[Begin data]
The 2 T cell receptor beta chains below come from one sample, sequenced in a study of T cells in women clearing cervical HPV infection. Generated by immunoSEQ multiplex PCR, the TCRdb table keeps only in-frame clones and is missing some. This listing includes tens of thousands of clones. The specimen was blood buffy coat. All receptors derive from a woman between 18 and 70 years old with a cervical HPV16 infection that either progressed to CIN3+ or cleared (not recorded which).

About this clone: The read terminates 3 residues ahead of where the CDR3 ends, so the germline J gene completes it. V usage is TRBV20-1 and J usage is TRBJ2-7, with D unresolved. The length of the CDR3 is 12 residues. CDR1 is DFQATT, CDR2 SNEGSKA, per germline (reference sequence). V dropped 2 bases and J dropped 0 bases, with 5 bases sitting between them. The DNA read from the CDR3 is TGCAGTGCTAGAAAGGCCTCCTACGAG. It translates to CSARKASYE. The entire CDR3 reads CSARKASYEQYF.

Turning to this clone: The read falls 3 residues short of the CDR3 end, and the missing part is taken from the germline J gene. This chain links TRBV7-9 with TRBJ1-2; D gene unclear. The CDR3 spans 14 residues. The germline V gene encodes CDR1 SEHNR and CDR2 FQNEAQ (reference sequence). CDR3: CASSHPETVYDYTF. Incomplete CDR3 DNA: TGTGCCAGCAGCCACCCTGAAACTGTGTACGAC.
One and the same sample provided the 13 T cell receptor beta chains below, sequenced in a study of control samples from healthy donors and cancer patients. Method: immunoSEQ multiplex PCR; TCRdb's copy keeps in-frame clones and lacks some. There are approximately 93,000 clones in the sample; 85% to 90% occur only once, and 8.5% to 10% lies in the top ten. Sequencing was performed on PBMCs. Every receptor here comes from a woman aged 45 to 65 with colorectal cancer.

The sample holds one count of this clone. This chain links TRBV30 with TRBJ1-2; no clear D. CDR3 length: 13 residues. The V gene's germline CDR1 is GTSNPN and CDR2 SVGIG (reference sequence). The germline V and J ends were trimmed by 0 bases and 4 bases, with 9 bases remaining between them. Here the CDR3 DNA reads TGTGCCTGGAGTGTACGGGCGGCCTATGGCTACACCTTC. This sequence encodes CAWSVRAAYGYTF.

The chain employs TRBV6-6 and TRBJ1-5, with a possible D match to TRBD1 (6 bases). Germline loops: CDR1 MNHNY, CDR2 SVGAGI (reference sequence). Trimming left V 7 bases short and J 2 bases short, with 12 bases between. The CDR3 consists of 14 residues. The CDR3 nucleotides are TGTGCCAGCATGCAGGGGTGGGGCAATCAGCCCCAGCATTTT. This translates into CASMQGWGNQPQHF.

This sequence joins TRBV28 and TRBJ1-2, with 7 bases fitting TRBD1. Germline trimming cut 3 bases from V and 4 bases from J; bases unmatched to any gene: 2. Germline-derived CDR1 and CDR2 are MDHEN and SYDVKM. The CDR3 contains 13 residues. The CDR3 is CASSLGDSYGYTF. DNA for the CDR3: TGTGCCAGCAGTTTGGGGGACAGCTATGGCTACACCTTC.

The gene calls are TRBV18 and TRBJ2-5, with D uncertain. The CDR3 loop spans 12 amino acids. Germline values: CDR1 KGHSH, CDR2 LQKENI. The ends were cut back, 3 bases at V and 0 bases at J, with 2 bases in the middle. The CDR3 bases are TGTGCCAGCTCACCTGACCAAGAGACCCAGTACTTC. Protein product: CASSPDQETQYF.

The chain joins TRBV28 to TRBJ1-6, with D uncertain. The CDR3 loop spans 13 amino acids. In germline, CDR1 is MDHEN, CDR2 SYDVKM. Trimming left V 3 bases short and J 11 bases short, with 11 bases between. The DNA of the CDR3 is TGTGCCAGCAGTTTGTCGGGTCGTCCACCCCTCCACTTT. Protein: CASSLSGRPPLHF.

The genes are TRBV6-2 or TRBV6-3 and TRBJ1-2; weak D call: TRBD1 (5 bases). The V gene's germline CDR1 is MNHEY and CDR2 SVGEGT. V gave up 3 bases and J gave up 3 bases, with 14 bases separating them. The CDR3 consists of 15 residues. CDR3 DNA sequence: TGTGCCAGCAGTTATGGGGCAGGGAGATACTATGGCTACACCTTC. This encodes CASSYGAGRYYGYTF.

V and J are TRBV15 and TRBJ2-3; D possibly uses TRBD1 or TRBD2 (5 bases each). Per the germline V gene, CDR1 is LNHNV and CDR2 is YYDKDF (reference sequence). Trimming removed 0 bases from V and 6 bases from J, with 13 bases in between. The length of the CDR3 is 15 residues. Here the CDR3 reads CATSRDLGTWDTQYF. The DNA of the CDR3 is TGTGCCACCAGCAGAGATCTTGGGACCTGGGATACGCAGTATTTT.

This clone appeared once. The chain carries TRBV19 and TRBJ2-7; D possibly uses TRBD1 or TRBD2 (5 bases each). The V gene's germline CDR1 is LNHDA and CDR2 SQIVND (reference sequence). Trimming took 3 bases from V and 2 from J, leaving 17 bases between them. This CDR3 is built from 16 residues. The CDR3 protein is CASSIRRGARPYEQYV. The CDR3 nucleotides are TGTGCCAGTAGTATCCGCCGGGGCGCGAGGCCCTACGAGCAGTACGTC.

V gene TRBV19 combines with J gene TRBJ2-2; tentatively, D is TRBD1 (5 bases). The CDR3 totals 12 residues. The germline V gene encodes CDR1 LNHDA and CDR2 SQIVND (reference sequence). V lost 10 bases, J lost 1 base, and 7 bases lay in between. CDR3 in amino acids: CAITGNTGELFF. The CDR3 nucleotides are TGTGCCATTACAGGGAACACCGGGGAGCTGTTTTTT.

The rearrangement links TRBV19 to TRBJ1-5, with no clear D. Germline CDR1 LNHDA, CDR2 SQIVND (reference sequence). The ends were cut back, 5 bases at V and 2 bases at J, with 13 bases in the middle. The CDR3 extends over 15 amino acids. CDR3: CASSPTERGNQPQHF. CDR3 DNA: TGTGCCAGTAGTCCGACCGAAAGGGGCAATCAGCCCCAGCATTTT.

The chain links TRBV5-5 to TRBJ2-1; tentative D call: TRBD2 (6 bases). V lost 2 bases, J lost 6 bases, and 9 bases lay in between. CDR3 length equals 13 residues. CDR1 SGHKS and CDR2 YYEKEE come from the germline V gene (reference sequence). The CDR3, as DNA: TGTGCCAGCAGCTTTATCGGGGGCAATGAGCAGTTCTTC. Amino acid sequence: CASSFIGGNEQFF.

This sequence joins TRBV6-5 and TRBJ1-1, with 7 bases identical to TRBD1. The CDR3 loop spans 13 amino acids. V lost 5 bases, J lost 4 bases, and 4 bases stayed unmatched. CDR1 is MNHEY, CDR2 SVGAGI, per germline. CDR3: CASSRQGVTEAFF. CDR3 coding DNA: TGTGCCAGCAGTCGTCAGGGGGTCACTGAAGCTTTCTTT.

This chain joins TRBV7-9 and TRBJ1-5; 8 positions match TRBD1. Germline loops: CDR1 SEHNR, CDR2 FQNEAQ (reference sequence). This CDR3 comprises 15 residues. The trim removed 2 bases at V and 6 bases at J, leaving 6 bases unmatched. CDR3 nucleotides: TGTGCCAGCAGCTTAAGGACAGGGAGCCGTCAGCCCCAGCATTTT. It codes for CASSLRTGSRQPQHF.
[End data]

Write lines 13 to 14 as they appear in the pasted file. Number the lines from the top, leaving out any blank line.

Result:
V gene TRBV19 combines with J gene TRBJ2-2; tentatively, D is TRBD1 (5 bases). The CDR3 totals 12 residues. The germline V gene encodes CDR1 LNHDA and CDR2 SQIVND (reference sequence). V lost 10 bases, J lost 1 base, and 7 bases lay in between. CDR3 in amino acids: CAITGNTGELFF. The CDR3 nucleotides are TGTGCCATTACAGGGAACACCGGGGAGCTGTTTTTT.

The rearrangement links TRBV19 to TRBJ1-5, with no clear D. Germline CDR1 LNHDA, CDR2 SQIVND (reference sequence). The ends were cut back, 5 bases at V and 2 bases at J, with 13 bases in the middle. The CDR3 extends over 15 amino acids. CDR3: CASSPTERGNQPQHF. CDR3 DNA: TGTGCCAGTAGTCCGACCGAAAGGGGCAATCAGCCCCAGCATTTT.